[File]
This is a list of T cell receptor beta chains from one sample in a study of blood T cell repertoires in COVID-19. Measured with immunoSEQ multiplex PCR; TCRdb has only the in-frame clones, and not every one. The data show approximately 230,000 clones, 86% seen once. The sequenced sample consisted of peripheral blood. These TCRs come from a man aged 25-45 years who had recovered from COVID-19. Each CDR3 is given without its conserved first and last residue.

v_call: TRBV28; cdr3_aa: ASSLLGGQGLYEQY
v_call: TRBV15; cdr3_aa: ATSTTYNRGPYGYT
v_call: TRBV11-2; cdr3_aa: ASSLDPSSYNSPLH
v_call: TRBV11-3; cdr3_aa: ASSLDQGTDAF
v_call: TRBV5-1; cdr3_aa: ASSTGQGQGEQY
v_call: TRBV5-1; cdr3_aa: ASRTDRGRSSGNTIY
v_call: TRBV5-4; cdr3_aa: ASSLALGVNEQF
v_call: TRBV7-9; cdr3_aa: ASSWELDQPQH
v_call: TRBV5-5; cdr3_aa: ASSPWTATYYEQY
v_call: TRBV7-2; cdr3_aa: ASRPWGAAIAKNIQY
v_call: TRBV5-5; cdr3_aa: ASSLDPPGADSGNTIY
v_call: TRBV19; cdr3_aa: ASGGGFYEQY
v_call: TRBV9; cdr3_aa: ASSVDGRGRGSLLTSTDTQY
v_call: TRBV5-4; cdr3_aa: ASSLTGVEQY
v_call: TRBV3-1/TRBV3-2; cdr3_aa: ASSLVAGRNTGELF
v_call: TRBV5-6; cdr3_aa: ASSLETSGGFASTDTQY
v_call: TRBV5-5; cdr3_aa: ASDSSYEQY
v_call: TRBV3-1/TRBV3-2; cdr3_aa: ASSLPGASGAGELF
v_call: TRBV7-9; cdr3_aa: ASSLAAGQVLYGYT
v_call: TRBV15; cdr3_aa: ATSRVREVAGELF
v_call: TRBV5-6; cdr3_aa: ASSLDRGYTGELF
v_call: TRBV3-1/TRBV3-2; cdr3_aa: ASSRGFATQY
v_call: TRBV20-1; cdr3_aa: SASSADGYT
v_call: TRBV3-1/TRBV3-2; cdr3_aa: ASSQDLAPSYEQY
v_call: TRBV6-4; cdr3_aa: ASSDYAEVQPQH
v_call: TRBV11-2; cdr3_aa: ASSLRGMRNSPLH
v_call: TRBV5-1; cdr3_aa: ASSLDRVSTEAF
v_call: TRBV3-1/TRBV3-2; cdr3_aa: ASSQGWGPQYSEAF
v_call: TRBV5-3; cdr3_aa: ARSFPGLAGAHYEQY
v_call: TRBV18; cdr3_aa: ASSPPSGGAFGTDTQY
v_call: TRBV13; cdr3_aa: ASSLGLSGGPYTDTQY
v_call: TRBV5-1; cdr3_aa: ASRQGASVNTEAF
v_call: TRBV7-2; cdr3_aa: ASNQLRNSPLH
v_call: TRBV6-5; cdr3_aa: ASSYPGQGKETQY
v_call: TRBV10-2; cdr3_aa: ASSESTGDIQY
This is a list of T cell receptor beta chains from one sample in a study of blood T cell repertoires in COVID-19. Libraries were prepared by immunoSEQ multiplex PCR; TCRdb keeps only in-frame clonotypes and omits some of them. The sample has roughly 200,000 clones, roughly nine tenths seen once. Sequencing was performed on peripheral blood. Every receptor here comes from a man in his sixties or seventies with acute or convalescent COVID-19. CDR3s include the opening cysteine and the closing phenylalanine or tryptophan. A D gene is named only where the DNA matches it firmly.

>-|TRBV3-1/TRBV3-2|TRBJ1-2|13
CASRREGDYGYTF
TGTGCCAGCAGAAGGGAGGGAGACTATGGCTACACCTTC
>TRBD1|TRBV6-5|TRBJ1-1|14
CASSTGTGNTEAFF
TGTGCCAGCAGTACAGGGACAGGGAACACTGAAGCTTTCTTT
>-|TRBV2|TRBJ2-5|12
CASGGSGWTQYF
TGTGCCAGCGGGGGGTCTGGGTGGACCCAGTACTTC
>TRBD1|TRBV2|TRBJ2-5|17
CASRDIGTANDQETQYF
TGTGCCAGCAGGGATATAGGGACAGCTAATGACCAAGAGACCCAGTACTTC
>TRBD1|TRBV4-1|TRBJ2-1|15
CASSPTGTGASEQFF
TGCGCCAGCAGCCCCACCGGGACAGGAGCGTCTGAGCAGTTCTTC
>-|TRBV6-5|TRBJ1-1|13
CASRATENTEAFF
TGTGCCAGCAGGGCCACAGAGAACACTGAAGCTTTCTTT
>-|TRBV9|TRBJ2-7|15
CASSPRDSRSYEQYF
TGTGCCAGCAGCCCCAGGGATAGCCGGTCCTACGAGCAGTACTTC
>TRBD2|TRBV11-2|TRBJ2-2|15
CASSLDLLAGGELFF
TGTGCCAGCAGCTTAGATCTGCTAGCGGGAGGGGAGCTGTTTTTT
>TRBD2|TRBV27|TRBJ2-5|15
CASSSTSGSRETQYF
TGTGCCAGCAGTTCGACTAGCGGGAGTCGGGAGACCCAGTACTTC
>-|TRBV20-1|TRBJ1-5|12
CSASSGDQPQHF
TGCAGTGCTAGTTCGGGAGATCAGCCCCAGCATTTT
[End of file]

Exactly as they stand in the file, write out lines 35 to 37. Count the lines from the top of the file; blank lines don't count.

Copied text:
v_call: TRBV6-5; cdr3_aa: ASSYPGQGKETQY
v_call: TRBV10-2; cdr3_aa: ASSESTGDIQY
This is a list of T cell receptor beta chains from one sample in a study of blood T cell repertoires in COVID-19. Libraries were prepared by immunoSEQ multiplex PCR; TCRdb keeps only in-frame clonotypes and omits some of them. The sample has roughly 200,000 clones, roughly nine tenths seen once. Sequencing was performed on peripheral blood. Every receptor here comes from a man in his sixties or seventies with acute or convalescent COVID-19. CDR3s include the opening cysteine and the closing phenylalanine or tryptophan. A D gene is named only where the DNA matches it firmly.